Romney Runway Donor Maintenance

Photograph by Emmanuel Dunand/AFP via Getty Images

Mitt Romney meets with businessman Edward Czuker at Newark Liberty International Airport in New Jersey on Oct. 18, 2012.

In the delicate art of convincing big-dollar donors that they are, in fact, being listened to, Republican Mitt Romney has one advantage over President Barack Obama:

The tarmac tete-a-tete.

Whether he’s boarding or deplaning, Romney tends to find a few moments at the foot of the stairs to talk with a donor or two. Upon landing at Newark International today, Romney visited with Edward Czuker, dressed in a white shirt and wearing a yarmulke. Czuker, chief executive of the real estate-developing Legado Companies in Beverly Hills, and his wife have contributed $10,000 to Romney’s campaign and $61,800 to the Republican National Committee.

In addition to the obligatory photo with the candidate, Romney engages the donor in what appears to be — from a distance of 30 yards — more than idle chit-chat. Those conversations, conducted over the roaring jet engines, have been lasting about five to 10 minutes.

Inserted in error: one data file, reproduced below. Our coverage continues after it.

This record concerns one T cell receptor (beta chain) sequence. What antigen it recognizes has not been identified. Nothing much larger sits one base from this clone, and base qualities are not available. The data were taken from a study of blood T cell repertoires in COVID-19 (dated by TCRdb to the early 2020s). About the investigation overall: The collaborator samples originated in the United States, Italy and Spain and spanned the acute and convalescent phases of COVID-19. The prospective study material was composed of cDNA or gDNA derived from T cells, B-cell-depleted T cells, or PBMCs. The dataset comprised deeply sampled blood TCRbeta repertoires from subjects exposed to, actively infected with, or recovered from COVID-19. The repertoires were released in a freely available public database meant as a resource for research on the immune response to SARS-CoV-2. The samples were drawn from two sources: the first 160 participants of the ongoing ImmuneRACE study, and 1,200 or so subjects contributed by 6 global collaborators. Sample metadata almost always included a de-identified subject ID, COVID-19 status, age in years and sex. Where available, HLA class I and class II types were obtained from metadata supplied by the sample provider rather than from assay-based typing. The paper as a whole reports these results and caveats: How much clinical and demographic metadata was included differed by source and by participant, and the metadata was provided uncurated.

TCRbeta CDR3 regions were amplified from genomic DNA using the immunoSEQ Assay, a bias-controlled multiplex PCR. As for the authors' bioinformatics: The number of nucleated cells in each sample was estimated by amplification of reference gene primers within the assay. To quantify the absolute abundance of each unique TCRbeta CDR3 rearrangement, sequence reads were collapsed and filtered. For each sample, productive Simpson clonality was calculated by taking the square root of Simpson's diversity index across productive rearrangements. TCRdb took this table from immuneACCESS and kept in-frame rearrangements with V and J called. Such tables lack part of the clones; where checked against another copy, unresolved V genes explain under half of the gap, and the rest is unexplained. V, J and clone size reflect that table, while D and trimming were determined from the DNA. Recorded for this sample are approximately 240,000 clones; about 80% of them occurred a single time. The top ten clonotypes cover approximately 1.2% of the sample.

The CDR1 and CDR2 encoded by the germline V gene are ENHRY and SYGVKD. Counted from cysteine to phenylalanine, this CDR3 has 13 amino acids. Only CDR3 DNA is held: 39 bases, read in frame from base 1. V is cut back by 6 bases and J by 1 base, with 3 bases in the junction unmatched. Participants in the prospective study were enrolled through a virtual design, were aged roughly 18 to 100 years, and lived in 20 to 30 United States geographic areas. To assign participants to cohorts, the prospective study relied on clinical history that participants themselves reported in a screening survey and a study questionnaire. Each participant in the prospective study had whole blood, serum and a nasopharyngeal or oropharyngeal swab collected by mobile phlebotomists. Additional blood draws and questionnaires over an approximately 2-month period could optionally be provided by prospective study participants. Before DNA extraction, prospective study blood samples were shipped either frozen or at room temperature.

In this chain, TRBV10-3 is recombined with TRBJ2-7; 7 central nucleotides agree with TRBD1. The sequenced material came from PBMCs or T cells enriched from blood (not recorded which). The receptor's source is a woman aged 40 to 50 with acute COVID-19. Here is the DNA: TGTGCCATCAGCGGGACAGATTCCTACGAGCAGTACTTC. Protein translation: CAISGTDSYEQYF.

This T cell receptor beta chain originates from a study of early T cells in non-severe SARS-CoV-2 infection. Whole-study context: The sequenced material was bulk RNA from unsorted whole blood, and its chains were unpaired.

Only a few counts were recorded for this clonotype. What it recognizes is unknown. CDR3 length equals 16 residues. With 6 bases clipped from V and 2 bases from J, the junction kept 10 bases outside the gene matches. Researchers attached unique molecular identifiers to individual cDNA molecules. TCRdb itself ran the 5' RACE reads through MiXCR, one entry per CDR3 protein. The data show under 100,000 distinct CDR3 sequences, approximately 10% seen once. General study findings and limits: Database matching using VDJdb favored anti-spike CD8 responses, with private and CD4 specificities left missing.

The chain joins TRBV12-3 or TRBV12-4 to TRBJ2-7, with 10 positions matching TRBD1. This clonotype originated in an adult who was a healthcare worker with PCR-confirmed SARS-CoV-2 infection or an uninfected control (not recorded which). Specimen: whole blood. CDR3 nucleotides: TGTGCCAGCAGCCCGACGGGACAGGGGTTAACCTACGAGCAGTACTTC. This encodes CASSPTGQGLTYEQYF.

That’s much longer than Obama blocks off for grip-and-grins at his high-priced fundraisers. Presidential photo lines are a model of speed and efficiency.

And Obama, who typically uses National Guard or Air Force bases for take-offs and landings, probably can’t waive in donors to stroke their egos on an official government tarmac.

The president also doesn’t have any time to kill. Romney sometimes does, while the ground crew loads or unloads luggage and makes sure the plane is ready for flight. Air Force One is always gassed up and ready to roll.



Obama can make it from the doors of limo to top of the stairs on Air Force One in under a minute–and frequently does. The plane is sometimes bumping along the runway before reporters have founds their seats.


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